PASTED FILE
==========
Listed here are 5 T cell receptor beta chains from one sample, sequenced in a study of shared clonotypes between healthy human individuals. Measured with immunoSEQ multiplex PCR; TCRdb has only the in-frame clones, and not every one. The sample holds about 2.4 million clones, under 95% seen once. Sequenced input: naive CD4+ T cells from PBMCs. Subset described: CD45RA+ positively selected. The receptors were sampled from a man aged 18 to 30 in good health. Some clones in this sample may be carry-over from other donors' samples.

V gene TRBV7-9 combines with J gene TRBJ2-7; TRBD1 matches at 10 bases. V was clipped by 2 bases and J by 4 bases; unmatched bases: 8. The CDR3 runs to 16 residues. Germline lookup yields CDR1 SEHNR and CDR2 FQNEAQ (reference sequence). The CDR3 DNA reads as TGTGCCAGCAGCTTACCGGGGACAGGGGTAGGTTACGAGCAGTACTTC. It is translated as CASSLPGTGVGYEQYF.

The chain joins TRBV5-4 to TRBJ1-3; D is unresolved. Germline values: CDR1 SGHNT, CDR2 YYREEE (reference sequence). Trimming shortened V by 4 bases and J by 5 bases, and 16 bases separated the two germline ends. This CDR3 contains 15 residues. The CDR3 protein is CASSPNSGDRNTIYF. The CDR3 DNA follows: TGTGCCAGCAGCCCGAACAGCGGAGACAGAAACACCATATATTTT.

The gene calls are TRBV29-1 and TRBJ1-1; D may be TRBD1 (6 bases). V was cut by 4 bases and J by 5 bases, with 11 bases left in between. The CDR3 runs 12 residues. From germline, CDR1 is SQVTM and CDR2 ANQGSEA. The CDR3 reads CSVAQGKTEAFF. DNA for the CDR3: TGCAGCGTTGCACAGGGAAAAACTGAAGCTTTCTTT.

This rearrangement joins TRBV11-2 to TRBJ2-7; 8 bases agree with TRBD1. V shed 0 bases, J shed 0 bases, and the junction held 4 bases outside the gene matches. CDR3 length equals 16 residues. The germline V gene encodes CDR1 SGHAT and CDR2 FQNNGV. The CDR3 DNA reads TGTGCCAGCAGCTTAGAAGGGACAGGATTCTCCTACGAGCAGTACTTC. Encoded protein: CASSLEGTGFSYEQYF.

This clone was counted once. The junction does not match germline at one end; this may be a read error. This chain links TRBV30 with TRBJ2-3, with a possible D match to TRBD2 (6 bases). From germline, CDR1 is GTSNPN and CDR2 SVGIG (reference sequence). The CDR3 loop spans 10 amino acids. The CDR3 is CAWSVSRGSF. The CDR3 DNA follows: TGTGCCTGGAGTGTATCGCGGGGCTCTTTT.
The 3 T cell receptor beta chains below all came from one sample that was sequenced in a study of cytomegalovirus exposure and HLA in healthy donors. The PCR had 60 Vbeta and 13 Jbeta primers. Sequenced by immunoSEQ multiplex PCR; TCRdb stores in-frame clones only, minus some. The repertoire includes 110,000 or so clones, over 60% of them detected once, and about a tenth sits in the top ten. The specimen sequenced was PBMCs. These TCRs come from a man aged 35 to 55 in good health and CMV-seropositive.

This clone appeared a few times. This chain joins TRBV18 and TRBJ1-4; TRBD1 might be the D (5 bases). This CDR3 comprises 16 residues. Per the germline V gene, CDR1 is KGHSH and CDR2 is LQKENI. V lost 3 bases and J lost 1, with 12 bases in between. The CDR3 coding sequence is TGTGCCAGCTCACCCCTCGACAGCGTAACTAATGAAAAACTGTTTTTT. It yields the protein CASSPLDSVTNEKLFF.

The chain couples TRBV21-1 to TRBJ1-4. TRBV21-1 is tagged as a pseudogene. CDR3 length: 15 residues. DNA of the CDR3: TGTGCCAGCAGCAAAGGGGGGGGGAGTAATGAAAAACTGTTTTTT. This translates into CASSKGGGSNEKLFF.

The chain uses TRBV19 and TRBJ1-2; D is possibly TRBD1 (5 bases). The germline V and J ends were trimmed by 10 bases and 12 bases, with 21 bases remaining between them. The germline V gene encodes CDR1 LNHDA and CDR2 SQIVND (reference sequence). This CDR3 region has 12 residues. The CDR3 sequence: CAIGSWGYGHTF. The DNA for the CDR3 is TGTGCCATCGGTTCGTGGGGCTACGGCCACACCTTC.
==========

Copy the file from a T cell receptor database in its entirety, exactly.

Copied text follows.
Listed here are 5 T cell receptor beta chains from one sample, sequenced in a study of shared clonotypes between healthy human individuals. Measured with immunoSEQ multiplex PCR; TCRdb has only the in-frame clones, and not every one. The sample holds about 2.4 million clones, under 95% seen once. Sequenced input: naive CD4+ T cells from PBMCs. Subset described: CD45RA+ positively selected. The receptors were sampled from a man aged 18 to 30 in good health. Some clones in this sample may be carry-over from other donors' samples.

V gene TRBV7-9 combines with J gene TRBJ2-7; TRBD1 matches at 10 bases. V was clipped by 2 bases and J by 4 bases; unmatched bases: 8. The CDR3 runs to 16 residues. Germline lookup yields CDR1 SEHNR and CDR2 FQNEAQ (reference sequence). The CDR3 DNA reads as TGTGCCAGCAGCTTACCGGGGACAGGGGTAGGTTACGAGCAGTACTTC. It is translated as CASSLPGTGVGYEQYF.

The chain joins TRBV5-4 to TRBJ1-3; D is unresolved. Germline values: CDR1 SGHNT, CDR2 YYREEE (reference sequence). Trimming shortened V by 4 bases and J by 5 bases, and 16 bases separated the two germline ends. This CDR3 contains 15 residues. The CDR3 protein is CASSPNSGDRNTIYF. The CDR3 DNA follows: TGTGCCAGCAGCCCGAACAGCGGAGACAGAAACACCATATATTTT.

The gene calls are TRBV29-1 and TRBJ1-1; D may be TRBD1 (6 bases). V was cut by 4 bases and J by 5 bases, with 11 bases left in between. The CDR3 runs 12 residues. From germline, CDR1 is SQVTM and CDR2 ANQGSEA. The CDR3 reads CSVAQGKTEAFF. DNA for the CDR3: TGCAGCGTTGCACAGGGAAAAACTGAAGCTTTCTTT.

This rearrangement joins TRBV11-2 to TRBJ2-7; 8 bases agree with TRBD1. V shed 0 bases, J shed 0 bases, and the junction held 4 bases outside the gene matches. CDR3 length equals 16 residues. The germline V gene encodes CDR1 SGHAT and CDR2 FQNNGV. The CDR3 DNA reads TGTGCCAGCAGCTTAGAAGGGACAGGATTCTCCTACGAGCAGTACTTC. Encoded protein: CASSLEGTGFSYEQYF.

This clone was counted once. The junction does not match germline at one end; this may be a read error. This chain links TRBV30 with TRBJ2-3, with a possible D match to TRBD2 (6 bases). From germline, CDR1 is GTSNPN and CDR2 SVGIG (reference sequence). The CDR3 loop spans 10 amino acids. The CDR3 is CAWSVSRGSF. The CDR3 DNA follows: TGTGCCTGGAGTGTATCGCGGGGCTCTTTT.
The 3 T cell receptor beta chains below all came from one sample that was sequenced in a study of cytomegalovirus exposure and HLA in healthy donors. The PCR had 60 Vbeta and 13 Jbeta primers. Sequenced by immunoSEQ multiplex PCR; TCRdb stores in-frame clones only, minus some. The repertoire includes 110,000 or so clones, over 60% of them detected once, and about a tenth sits in the top ten. The specimen sequenced was PBMCs. These TCRs come from a man aged 35 to 55 in good health and CMV-seropositive.

This clone appeared a few times. This chain joins TRBV18 and TRBJ1-4; TRBD1 might be the D (5 bases). This CDR3 comprises 16 residues. Per the germline V gene, CDR1 is KGHSH and CDR2 is LQKENI. V lost 3 bases and J lost 1, with 12 bases in between. The CDR3 coding sequence is TGTGCCAGCTCACCCCTCGACAGCGTAACTAATGAAAAACTGTTTTTT. It yields the protein CASSPLDSVTNEKLFF.

The chain couples TRBV21-1 to TRBJ1-4. TRBV21-1 is tagged as a pseudogene. CDR3 length: 15 residues. DNA of the CDR3: TGTGCCAGCAGCAAAGGGGGGGGGAGTAATGAAAAACTGTTTTTT. This translates into CASSKGGGSNEKLFF.

The chain uses TRBV19 and TRBJ1-2; D is possibly TRBD1 (5 bases). The germline V and J ends were trimmed by 10 bases and 12 bases, with 21 bases remaining between them. The germline V gene encodes CDR1 LNHDA and CDR2 SQIVND (reference sequence). This CDR3 region has 12 residues. The CDR3 sequence: CAIGSWGYGHTF. The DNA for the CDR3 is TGTGCCATCGGTTCGTGGGGCTACGGCCACACCTTC.